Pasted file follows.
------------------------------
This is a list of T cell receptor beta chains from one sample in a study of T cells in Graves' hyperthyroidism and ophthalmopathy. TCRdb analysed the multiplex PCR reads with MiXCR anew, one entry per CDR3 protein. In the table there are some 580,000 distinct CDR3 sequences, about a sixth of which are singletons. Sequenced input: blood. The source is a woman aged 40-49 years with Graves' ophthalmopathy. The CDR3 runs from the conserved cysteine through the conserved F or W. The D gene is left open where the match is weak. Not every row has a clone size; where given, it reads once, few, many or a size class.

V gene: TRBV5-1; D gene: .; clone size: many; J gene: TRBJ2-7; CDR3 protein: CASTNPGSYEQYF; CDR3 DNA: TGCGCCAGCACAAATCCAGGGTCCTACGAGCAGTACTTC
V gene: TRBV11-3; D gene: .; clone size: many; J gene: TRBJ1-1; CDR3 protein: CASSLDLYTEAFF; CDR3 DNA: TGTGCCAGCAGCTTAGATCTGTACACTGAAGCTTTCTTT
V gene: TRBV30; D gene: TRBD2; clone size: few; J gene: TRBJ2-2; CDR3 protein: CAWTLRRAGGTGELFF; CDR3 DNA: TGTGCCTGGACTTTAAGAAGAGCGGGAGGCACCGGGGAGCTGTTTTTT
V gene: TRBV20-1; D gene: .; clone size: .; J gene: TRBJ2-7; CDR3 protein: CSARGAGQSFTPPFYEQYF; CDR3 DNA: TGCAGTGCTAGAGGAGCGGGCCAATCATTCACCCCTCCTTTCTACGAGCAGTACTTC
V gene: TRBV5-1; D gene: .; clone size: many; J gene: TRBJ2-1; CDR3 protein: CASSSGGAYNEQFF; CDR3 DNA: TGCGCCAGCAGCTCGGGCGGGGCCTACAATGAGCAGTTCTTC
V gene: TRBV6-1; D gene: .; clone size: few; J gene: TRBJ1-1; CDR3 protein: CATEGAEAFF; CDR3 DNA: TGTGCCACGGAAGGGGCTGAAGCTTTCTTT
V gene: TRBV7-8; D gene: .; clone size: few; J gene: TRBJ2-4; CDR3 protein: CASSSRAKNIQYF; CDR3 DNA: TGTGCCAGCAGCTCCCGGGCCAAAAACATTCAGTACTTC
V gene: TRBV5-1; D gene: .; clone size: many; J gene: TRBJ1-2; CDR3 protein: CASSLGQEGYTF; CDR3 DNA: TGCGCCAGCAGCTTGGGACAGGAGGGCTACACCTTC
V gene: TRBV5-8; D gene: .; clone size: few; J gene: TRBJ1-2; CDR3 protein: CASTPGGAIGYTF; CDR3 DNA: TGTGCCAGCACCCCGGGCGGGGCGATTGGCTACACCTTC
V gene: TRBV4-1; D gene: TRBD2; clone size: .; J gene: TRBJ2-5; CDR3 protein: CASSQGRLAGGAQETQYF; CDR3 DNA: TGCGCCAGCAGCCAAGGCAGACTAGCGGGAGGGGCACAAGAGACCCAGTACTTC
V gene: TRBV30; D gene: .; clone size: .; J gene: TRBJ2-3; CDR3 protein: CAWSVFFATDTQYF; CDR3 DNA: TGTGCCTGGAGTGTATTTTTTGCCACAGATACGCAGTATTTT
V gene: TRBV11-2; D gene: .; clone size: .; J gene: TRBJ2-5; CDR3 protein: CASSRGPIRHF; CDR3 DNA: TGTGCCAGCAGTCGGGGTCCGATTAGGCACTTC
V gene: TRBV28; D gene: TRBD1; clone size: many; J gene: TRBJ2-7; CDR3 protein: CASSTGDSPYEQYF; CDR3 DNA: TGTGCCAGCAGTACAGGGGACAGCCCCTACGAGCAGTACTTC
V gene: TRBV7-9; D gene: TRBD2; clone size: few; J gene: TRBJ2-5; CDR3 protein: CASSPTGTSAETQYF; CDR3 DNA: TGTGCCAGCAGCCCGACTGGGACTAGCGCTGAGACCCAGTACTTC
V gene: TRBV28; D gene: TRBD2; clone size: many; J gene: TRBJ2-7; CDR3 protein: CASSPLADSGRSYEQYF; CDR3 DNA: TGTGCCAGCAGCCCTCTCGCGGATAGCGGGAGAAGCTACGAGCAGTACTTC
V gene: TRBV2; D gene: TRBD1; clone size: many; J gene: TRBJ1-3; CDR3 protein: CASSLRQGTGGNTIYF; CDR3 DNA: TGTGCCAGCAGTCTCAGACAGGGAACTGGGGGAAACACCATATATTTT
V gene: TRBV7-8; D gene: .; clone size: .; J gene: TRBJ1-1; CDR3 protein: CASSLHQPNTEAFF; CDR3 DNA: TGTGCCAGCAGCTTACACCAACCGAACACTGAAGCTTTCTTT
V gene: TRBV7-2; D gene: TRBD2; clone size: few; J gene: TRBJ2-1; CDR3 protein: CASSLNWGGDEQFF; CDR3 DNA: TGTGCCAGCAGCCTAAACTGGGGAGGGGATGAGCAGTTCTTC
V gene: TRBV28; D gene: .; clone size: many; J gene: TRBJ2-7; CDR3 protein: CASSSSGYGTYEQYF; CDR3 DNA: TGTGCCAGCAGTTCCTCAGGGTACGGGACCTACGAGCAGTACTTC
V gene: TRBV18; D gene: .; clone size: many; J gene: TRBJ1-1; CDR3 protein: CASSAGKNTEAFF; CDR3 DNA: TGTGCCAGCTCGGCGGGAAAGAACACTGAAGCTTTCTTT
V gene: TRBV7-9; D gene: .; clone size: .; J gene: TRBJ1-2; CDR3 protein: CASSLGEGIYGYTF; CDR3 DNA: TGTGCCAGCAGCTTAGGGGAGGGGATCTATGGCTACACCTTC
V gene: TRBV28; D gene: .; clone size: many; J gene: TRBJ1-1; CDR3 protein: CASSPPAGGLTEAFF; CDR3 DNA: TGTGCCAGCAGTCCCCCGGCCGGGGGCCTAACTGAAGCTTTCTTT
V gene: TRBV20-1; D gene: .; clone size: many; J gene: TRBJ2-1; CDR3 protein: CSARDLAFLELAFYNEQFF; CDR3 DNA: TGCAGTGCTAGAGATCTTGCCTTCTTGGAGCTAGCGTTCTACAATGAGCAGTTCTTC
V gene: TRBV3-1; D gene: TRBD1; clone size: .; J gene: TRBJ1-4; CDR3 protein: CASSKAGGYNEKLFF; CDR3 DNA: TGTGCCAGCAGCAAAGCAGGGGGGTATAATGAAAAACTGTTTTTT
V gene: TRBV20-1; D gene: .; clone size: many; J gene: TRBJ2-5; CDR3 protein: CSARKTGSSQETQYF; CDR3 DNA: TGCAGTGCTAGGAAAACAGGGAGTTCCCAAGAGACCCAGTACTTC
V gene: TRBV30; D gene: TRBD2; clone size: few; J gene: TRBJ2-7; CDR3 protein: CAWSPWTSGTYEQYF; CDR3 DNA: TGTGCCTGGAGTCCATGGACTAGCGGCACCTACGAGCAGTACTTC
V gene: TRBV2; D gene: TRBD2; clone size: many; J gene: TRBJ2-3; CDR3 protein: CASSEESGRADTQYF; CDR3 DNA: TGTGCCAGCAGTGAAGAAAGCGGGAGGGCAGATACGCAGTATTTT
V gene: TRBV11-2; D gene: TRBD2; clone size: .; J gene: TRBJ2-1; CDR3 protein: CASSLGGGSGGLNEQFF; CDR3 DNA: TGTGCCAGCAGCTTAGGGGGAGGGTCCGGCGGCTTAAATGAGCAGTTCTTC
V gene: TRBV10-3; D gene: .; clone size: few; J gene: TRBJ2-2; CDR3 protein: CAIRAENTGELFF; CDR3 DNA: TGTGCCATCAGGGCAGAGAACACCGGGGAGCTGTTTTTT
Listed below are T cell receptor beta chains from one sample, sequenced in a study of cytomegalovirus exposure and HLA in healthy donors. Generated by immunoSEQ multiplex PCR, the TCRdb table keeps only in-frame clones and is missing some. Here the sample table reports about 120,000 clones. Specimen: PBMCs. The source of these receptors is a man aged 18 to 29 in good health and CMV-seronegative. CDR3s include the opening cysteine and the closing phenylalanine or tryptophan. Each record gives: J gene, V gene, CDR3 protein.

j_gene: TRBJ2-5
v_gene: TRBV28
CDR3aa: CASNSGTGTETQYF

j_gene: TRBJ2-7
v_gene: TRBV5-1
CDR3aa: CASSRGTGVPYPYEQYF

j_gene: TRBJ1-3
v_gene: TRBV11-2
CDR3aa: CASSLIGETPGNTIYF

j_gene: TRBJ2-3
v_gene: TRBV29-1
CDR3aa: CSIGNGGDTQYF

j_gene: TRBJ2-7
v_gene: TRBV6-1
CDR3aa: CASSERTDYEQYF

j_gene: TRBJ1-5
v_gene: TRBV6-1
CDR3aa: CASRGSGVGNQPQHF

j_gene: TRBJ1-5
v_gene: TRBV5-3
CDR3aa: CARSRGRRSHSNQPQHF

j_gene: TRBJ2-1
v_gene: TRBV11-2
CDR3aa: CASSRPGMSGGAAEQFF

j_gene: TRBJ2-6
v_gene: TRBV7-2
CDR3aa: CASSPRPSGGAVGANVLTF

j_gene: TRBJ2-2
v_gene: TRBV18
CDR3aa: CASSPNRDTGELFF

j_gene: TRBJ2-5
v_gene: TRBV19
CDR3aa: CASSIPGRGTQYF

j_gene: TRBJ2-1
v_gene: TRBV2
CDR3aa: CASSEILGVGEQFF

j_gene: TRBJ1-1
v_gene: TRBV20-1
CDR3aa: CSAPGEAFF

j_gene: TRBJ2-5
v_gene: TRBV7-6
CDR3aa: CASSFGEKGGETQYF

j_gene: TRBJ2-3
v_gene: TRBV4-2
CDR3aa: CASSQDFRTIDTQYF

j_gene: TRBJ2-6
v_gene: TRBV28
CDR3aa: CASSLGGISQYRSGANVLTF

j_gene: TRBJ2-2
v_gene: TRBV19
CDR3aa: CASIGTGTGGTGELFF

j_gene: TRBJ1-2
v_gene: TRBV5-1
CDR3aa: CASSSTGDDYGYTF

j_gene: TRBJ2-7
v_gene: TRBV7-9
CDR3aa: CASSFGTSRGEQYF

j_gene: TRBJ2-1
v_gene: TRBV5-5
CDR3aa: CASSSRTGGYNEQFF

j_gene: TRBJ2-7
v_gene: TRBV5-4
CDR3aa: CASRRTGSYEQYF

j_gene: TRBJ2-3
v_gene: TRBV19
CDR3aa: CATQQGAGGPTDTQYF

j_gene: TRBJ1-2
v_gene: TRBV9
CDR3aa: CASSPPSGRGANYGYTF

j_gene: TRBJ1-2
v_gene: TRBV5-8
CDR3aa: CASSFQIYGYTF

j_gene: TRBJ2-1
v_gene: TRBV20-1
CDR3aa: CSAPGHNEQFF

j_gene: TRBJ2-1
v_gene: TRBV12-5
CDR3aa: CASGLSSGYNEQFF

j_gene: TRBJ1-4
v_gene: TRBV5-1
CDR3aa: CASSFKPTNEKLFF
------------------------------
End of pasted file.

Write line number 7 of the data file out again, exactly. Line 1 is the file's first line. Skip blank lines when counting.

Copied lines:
V gene: TRBV6-1; D gene: .; clone size: few; J gene: TRBJ1-1; CDR3 protein: CATEGAEAFF; CDR3 DNA: TGTGCCACGGAAGGGGCTGAAGCTTTCTTT